5 Signs Your Child May Benefit from Psychotherapy

Nearly 10%-20% of children and adolescents in the world experience mental disorders, reveals data published by the World Health Organization. And, half of these mental illnesses begin by the age of 14 years. Kids are known for their fluctuating feelings. However, any sign of persisting feelings of hopelessness, sadness, anger, worry, anxiety, tendency to overreact to situations, sudden and unexplained poor performance in school, should never be taken lightly.

Nearly 6 million children in the US, aged 2 to 17 years, are diagnosed with Attention Deficit Hyperactivity Disorder (ADHD), according to the Centers for Disease Control and Prevention. These children face extreme difficulties in academics and classroom communication. Early diagnosis is the best way to ensure that such children learn skills that will benefit them as they grow up.

Here are five signs that indicate that your child might benefit from psychotherapy.

1.     They Don’t Speak

Children too can mental health issues, similar to adults. However, they do not have the emotional intelligence or language to tell their parents what they are experiencing or the skills to cope with such issues. Their unusual behavior can be an indication that they need to see a good therapist.

2.     Uncontrolled Crying

If everyday hiccups lead your child to cry uncontrollably, it is highly likely that they have been asked to handle something for which they are yet mentally or physically developed or they have been pushed out of their comfort zone, says an expert at the Institute for Personal Growth.

3.     Social Isolation

Excessive shyness, low self-esteem, feelings of inferiority are some of the most common causes of social isolation. Social activities, which are crucial for their mental health, well-being and development. If you see your child shying away from social contact or uncomfortable with peers or older people, consider visiting a counselor.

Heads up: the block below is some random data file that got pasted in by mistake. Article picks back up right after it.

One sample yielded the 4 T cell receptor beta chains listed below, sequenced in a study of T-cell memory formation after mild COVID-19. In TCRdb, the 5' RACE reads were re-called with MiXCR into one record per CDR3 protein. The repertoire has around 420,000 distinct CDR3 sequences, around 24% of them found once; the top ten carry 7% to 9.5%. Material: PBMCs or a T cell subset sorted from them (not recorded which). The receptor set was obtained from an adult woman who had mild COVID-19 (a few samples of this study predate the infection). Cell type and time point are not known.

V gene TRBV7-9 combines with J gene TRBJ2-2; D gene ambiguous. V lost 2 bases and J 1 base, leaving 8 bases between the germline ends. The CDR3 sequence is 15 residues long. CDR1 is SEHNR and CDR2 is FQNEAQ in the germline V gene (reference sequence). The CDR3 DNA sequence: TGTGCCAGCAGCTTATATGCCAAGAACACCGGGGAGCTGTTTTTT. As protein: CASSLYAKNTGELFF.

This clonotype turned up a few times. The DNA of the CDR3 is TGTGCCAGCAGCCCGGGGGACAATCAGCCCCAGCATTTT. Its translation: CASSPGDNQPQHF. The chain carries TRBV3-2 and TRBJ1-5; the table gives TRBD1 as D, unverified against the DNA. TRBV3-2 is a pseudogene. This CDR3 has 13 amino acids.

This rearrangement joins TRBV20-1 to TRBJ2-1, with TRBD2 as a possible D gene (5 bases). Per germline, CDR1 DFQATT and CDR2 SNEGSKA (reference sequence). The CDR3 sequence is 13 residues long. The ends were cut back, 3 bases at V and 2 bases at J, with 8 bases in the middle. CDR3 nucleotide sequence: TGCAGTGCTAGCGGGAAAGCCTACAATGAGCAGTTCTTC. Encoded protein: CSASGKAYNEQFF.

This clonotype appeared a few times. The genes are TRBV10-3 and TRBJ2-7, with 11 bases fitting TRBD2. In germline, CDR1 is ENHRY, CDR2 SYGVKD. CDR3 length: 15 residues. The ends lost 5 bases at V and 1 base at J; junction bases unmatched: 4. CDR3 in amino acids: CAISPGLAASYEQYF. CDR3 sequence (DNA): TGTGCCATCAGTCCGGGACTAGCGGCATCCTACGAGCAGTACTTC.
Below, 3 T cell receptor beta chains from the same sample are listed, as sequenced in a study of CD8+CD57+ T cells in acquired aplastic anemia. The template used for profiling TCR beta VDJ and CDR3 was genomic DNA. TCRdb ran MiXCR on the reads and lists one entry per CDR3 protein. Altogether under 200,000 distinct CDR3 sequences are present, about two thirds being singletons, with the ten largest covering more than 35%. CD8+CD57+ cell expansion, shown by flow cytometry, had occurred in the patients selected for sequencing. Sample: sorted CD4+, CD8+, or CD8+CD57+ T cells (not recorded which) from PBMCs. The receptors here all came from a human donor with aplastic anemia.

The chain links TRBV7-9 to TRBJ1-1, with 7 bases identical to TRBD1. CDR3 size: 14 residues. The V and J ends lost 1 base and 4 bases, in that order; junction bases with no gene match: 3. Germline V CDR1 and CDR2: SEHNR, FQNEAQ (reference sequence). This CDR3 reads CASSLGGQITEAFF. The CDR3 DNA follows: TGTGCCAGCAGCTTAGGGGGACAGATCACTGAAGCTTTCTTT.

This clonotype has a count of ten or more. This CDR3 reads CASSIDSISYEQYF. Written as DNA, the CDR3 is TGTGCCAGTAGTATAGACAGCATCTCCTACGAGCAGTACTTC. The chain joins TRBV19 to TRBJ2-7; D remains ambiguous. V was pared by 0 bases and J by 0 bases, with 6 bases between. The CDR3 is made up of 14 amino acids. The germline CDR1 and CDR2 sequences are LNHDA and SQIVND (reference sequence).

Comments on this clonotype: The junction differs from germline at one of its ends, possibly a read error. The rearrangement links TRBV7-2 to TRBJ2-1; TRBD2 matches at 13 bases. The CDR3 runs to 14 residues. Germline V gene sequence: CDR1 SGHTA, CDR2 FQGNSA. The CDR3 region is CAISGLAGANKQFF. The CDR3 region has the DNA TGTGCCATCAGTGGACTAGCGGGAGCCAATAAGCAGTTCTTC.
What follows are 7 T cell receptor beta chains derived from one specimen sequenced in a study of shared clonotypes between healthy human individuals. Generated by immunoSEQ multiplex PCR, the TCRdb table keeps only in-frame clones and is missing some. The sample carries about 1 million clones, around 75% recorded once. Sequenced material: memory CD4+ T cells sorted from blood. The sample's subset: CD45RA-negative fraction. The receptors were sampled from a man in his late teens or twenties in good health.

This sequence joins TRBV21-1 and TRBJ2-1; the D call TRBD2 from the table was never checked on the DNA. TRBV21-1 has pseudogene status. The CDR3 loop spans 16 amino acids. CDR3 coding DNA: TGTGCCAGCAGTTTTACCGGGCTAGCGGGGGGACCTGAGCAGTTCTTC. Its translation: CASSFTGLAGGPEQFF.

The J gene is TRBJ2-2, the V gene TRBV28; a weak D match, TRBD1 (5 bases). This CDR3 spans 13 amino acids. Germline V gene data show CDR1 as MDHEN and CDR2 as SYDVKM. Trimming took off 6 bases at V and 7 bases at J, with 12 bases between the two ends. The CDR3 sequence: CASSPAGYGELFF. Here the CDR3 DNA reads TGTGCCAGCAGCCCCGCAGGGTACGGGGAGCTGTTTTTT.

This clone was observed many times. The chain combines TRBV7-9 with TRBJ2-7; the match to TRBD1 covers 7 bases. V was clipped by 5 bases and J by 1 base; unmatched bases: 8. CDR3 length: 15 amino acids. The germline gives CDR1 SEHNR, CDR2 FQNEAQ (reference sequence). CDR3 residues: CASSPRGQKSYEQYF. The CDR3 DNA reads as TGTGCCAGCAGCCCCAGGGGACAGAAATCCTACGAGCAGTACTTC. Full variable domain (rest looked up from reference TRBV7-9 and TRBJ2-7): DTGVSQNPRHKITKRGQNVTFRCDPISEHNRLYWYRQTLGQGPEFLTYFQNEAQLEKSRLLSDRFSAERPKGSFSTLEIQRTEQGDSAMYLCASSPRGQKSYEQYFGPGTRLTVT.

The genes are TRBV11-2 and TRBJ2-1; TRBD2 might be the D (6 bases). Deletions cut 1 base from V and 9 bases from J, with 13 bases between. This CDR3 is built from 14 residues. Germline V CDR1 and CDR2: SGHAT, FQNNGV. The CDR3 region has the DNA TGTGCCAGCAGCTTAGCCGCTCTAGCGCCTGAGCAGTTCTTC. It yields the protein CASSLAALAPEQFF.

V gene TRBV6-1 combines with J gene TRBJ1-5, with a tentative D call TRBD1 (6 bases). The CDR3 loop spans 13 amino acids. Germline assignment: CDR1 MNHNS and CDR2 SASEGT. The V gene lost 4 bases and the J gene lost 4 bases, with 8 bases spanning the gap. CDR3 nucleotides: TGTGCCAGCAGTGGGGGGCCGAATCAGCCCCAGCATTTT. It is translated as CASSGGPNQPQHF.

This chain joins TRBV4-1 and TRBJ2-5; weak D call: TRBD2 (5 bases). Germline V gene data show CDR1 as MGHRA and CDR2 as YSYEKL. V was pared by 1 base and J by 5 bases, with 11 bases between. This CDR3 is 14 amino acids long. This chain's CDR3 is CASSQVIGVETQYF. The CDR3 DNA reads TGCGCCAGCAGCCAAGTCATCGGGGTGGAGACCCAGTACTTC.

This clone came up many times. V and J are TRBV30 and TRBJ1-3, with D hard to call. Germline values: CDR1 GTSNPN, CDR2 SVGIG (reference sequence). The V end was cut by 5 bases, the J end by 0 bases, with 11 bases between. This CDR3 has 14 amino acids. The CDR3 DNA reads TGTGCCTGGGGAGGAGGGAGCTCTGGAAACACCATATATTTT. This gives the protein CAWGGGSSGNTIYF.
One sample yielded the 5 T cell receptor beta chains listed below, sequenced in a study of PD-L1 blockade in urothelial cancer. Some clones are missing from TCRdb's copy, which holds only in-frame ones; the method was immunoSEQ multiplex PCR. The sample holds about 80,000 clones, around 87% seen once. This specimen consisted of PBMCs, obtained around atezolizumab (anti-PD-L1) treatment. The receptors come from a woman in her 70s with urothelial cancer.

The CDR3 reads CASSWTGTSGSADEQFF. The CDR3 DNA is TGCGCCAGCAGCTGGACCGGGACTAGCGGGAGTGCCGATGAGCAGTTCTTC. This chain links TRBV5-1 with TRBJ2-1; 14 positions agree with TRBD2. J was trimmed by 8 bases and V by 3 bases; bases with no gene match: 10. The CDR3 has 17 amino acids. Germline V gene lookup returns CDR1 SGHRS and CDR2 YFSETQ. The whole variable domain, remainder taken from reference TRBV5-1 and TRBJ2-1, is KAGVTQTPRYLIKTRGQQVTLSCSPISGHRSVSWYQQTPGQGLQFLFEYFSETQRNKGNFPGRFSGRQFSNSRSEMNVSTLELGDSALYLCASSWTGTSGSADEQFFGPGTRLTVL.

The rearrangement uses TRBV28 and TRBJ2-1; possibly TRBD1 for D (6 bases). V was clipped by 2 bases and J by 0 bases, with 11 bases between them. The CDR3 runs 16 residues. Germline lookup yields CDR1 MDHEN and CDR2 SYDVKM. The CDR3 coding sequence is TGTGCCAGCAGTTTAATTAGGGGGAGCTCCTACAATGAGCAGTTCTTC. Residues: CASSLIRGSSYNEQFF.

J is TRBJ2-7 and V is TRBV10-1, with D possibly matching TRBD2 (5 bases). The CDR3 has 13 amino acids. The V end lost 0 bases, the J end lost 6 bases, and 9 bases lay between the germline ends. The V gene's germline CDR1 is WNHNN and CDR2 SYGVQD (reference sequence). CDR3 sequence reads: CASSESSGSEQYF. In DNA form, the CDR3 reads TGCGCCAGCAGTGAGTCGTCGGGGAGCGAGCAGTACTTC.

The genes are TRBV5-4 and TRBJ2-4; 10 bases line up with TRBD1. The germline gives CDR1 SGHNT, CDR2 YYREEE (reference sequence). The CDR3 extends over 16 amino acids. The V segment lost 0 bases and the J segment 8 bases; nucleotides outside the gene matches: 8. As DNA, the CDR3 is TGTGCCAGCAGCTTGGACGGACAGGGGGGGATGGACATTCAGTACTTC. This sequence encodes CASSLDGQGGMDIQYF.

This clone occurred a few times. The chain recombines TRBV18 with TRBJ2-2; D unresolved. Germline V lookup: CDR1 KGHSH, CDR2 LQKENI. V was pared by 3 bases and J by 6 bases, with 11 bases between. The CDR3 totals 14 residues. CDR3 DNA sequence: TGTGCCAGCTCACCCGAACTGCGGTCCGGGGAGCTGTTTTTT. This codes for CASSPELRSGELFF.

4.     Inability to Control Anger

While temper tantrums are expected during the growing years, if the situation is such that parents are unable to control the situation and the child’s anger seems to erupt strongly, it needs to be addressed. In fact, tantrums and anger should be taken seriously, since it could be the result of an underling medical or neurological disorder, says an article by Psychology Today.

5.     Bedwetting

If your child is bedwetting even after being potty trained for a while, it could be due to delayed bladder maturation, low anti-diuretic hormone (ADH) levels, deep sleep, small functional bladder, constipation and more. However, it can also be the result of the psychological stress, such as birth of a new sibling or parental divorce.

If you see any change in your child’s behavior and emotionality that seems unhelpful and persistent, visit a therapist specializing in childhood issues.


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